Rajiv Kumar has a blistering column in the Indian Express of India’s Exchange Rate taking issue with Raghuram Rajan’s recent comments that he prefers a stable, not undervalued, exchange rate for the Indian economy. Ostensibly, his comments were driven by a need to have a stable rate that advances price stability in the economy allowing individuals to makes investments as they see fit. No doubt, this also favours those vested interests, Banks, Financial institutions and other companies that have heavy foreign debt obligations. Kumar begs an answer to Rajan’s comments which he sees as counterproductive given that India’s exports have declined over the past few years. Kumar has a point, a certain decline in the Rupee will favour those SME’s that are already operating in a difficult global economy.
But the problem is this: once you start to devalue how much control will you have over the process? And even if you devalue, will Indian industry and SME’s use that to propel their exports? Answers to this question are not clear. The exchange rate, right now, is not high enough to prevent export-led growth yet Indian industry has not really responded so there is no certainty that it could happen in the near term should the Rupee slide. In this context, Rajan perhaps prefers stability over uncertainty in an international economic environment that is far from stable. But the politics of this is also interesting – Rajan’s independence and penchant for openness has already irked the government, especially Modi and Jaitley, which begs the question – Will his term be extended come 2017?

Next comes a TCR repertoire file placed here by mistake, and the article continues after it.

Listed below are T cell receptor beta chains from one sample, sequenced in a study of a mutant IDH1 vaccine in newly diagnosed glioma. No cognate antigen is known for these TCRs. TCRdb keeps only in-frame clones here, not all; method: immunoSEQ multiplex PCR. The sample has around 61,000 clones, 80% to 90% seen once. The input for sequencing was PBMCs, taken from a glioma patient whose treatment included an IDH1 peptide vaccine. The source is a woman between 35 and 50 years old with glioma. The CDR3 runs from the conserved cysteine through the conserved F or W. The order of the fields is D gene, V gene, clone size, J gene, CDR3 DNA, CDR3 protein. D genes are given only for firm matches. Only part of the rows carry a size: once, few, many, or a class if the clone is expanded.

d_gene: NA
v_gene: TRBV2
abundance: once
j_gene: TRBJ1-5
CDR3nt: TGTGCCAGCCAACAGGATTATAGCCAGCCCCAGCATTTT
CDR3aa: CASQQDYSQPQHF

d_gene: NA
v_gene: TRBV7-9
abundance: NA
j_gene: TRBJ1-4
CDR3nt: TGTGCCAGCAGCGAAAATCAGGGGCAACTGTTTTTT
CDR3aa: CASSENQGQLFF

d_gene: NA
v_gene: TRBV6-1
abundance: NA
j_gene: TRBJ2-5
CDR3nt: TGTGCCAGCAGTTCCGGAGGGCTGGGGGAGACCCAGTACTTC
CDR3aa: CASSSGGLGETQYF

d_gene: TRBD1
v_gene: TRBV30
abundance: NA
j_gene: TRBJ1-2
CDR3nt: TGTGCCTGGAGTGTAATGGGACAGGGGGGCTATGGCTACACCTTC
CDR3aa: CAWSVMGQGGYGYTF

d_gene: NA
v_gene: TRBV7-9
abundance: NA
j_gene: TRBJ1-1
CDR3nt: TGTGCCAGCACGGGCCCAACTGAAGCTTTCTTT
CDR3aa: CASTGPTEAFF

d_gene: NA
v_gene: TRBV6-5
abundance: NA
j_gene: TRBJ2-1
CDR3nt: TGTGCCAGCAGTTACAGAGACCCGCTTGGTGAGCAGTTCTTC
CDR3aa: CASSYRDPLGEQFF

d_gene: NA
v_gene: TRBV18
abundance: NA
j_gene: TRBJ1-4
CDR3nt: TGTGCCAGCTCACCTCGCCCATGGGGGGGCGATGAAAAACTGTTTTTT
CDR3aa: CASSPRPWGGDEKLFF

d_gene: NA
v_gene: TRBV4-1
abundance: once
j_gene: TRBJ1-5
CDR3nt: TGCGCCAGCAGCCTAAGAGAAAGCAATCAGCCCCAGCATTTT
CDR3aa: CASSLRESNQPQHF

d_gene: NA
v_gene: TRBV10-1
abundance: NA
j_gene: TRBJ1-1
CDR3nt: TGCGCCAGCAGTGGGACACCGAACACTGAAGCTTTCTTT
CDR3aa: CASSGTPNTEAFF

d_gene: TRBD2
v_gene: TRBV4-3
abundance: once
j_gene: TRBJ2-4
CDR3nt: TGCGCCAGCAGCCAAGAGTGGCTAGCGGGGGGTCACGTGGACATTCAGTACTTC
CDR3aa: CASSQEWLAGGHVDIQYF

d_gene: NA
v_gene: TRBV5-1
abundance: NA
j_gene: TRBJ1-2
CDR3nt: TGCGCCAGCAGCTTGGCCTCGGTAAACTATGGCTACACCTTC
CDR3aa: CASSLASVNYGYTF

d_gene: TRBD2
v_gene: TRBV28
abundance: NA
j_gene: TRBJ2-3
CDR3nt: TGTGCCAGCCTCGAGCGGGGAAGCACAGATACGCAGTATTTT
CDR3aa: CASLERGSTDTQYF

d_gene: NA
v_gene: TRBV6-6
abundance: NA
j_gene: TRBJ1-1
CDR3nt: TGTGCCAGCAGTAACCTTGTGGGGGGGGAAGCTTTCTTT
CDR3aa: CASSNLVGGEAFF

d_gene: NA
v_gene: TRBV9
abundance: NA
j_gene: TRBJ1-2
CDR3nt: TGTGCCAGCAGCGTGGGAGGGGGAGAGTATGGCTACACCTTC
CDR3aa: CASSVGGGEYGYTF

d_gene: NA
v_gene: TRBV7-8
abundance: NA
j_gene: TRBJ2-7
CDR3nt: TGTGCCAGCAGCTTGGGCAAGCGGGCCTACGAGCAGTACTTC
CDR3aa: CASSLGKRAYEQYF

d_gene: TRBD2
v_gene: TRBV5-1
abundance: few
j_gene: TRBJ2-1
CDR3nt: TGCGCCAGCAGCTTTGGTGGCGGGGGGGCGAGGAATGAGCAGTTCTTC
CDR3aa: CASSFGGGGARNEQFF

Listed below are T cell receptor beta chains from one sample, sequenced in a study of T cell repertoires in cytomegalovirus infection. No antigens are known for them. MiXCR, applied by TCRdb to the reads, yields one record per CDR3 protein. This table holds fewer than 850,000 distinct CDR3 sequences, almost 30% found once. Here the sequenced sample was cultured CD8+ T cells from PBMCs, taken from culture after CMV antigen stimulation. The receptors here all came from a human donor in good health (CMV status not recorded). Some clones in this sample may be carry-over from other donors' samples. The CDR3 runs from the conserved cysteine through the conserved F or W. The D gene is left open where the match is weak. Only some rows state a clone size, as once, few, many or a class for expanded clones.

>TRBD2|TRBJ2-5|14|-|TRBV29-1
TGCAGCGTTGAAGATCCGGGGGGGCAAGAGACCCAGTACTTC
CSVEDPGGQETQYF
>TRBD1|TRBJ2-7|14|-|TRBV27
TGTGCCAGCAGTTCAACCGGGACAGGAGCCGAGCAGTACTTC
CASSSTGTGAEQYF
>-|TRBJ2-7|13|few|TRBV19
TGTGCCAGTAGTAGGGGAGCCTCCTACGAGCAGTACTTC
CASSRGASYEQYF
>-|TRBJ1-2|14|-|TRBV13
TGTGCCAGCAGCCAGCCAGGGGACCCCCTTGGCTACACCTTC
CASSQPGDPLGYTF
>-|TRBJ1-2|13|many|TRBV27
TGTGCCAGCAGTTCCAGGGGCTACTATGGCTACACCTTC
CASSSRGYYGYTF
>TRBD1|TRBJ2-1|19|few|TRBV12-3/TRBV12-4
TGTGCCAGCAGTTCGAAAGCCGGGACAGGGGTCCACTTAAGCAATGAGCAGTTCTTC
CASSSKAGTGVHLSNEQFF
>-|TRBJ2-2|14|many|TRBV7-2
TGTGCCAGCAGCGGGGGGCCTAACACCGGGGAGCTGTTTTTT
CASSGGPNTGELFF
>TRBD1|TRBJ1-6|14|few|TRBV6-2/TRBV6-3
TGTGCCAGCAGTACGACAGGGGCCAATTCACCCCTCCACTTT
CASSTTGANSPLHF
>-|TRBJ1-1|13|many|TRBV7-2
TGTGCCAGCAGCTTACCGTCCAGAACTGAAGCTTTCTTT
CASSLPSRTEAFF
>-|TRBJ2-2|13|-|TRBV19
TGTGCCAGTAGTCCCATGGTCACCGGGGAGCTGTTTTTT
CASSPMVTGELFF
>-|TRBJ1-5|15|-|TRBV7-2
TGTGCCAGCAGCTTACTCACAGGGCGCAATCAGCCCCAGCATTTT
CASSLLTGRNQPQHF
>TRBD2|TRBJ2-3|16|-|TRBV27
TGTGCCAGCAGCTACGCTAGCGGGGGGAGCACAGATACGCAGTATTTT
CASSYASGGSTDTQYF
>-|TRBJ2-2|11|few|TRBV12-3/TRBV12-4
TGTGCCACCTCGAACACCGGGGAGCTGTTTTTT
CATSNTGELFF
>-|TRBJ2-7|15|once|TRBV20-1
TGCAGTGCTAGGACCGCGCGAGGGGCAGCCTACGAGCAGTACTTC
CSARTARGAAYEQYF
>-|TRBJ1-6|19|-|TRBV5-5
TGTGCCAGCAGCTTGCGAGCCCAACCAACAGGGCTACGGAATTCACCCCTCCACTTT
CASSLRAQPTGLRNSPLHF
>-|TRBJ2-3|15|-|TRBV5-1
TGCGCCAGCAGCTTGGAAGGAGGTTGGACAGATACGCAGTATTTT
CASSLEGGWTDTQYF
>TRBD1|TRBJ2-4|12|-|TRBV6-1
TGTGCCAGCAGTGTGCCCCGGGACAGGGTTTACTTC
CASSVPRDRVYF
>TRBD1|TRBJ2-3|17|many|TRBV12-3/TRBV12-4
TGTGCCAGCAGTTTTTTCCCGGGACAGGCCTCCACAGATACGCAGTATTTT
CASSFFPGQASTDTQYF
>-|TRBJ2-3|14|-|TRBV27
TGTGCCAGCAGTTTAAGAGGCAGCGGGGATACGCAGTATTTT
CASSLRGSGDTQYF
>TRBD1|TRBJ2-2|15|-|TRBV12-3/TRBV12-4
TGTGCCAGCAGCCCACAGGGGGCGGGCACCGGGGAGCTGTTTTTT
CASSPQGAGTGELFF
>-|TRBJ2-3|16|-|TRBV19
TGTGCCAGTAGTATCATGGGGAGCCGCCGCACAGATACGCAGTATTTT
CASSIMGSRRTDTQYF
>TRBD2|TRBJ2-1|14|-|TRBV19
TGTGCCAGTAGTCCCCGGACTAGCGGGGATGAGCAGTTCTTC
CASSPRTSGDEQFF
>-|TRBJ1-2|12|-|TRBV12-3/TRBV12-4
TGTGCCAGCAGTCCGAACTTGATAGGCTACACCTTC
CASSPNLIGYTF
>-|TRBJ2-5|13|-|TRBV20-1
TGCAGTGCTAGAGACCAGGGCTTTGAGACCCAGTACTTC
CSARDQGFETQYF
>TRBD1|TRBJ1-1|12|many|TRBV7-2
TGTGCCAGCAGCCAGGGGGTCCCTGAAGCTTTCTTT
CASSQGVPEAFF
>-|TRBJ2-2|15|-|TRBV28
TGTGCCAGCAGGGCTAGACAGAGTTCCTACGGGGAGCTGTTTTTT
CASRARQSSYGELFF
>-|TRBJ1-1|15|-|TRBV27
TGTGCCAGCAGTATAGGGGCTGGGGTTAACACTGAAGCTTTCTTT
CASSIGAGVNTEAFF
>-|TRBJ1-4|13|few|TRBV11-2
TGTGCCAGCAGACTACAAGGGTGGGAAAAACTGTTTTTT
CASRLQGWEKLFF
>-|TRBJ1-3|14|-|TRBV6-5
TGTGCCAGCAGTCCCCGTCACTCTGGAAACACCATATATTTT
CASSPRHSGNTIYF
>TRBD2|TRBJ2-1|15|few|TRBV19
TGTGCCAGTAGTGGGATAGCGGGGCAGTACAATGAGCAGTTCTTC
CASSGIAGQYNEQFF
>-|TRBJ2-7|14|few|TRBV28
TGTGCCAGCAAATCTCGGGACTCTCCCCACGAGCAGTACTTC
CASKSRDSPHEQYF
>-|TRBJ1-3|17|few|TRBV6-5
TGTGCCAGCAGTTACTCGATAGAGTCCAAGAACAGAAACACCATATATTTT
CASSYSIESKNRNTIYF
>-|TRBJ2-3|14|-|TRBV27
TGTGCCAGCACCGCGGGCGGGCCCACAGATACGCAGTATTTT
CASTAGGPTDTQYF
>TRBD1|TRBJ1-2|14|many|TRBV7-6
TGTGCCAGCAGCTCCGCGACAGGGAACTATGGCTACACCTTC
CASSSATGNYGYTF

Tyler Cowen has become probably the most respected and followed scholar-blogger. Marginal Revolution is one of the frontline places to visit for accessible and policy-relevant posts and comments on contemporary economic and political issues. Now Cowen has begun a podcast series that is equally stellar – Conversations with Tyler. Several episodes have been broadcast with genuinely interesting people, not just scholars. The most recent one with Kareem Abdul Jabbar, the public intellectual, is a must watch/hear.